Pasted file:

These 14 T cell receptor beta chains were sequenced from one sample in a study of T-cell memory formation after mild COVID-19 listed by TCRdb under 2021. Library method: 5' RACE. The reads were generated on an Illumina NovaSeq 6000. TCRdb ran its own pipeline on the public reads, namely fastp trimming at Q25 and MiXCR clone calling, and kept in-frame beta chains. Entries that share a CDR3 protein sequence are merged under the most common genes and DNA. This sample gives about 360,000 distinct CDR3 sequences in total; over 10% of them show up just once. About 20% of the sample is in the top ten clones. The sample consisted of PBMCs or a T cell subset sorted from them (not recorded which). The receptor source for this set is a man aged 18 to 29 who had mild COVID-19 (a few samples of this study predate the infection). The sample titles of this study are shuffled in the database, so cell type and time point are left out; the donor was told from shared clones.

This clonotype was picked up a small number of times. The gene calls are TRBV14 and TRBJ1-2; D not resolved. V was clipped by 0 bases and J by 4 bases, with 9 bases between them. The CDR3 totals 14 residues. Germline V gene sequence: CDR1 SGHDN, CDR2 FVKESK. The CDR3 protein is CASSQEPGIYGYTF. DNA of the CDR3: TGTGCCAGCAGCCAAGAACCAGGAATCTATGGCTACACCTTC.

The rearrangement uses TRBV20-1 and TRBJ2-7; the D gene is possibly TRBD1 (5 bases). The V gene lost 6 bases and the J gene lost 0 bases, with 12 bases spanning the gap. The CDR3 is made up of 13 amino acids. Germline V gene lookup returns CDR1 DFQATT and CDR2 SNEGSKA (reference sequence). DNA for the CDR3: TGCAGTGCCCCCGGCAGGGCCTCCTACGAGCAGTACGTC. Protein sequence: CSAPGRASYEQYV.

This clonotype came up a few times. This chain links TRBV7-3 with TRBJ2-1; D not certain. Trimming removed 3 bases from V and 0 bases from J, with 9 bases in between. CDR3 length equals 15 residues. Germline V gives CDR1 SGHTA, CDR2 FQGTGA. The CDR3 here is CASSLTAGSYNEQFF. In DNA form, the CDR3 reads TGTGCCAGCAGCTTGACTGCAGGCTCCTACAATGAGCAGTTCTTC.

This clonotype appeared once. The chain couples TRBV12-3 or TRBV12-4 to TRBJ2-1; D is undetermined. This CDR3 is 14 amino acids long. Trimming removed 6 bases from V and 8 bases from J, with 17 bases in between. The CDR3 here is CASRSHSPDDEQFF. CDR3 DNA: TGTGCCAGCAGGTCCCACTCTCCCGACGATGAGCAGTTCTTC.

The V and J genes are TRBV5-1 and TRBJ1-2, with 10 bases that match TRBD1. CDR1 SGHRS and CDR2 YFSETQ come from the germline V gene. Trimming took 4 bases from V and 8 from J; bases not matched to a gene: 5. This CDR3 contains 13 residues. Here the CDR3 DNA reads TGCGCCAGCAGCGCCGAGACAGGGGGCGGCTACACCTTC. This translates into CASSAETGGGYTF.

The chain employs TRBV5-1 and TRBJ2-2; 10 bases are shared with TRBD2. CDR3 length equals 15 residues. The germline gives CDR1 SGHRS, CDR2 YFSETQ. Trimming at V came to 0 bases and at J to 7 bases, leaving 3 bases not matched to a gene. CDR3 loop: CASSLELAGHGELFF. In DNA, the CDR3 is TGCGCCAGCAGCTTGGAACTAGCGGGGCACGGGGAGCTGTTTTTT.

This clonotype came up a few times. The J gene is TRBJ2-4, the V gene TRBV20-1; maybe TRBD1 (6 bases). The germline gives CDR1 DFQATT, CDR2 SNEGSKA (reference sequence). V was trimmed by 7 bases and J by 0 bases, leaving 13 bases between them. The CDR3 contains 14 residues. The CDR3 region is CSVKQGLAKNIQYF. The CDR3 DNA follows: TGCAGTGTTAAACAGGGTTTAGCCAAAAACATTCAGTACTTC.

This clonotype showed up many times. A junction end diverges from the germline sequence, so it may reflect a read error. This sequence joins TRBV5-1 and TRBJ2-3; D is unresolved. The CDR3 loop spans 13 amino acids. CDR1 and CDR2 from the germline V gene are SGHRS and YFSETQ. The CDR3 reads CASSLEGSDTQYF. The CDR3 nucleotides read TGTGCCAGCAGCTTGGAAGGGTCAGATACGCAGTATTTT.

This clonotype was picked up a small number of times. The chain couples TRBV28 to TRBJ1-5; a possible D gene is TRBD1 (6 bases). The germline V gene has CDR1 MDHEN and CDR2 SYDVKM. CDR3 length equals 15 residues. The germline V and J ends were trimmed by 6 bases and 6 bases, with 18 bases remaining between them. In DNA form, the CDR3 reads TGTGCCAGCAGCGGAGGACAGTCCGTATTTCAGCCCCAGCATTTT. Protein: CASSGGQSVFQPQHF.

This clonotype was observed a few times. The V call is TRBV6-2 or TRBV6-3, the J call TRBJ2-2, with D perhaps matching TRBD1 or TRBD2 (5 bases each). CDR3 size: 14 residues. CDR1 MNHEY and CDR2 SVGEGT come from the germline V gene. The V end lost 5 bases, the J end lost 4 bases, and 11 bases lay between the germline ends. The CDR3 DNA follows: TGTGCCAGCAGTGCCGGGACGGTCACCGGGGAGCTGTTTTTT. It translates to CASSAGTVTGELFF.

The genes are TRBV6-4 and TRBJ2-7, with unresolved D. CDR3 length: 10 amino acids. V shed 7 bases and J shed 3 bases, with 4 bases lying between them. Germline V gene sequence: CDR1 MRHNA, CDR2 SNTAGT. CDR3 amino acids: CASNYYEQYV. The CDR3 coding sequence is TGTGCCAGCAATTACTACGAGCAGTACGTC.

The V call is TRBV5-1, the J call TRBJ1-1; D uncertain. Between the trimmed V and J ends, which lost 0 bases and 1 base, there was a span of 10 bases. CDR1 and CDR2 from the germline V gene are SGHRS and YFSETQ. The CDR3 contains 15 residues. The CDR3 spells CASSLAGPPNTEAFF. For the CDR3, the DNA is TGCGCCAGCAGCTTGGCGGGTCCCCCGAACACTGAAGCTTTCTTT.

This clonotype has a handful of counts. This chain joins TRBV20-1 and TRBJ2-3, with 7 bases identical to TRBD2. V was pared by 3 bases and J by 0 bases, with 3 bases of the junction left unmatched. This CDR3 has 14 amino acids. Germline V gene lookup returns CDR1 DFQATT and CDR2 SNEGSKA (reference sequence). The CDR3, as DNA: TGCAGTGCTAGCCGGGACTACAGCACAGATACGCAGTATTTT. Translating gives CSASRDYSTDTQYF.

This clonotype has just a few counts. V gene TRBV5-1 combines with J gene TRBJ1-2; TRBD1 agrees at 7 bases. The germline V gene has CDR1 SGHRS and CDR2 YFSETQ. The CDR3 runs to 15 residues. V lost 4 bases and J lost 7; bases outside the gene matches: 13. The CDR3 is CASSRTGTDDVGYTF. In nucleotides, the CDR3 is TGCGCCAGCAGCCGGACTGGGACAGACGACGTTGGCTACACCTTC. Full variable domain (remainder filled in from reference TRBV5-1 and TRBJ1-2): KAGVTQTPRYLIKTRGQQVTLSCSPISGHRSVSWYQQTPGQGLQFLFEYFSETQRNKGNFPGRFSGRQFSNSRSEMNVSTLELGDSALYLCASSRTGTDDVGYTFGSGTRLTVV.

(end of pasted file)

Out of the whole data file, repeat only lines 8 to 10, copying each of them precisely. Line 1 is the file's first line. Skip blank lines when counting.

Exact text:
This clonotype came up a few times. The J gene is TRBJ2-4, the V gene TRBV20-1; maybe TRBD1 (6 bases). The germline gives CDR1 DFQATT, CDR2 SNEGSKA (reference sequence). V was trimmed by 7 bases and J by 0 bases, leaving 13 bases between them. The CDR3 contains 14 residues. The CDR3 region is CSVKQGLAKNIQYF. The CDR3 DNA follows: TGCAGTGTTAAACAGGGTTTAGCCAAAAACATTCAGTACTTC.

This clonotype showed up many times. A junction end diverges from the germline sequence, so it may reflect a read error. This sequence joins TRBV5-1 and TRBJ2-3; D is unresolved. The CDR3 loop spans 13 amino acids. CDR1 and CDR2 from the germline V gene are SGHRS and YFSETQ. The CDR3 reads CASSLEGSDTQYF. The CDR3 nucleotides read TGTGCCAGCAGCTTGGAAGGGTCAGATACGCAGTATTTT.

This clonotype was picked up a small number of times. The chain couples TRBV28 to TRBJ1-5; a possible D gene is TRBD1 (6 bases). The germline V gene has CDR1 MDHEN and CDR2 SYDVKM. CDR3 length equals 15 residues. The germline V and J ends were trimmed by 6 bases and 6 bases, with 18 bases remaining between them. In DNA form, the CDR3 reads TGTGCCAGCAGCGGAGGACAGTCCGTATTTCAGCCCCAGCATTTT. Protein: CASSGGQSVFQPQHF.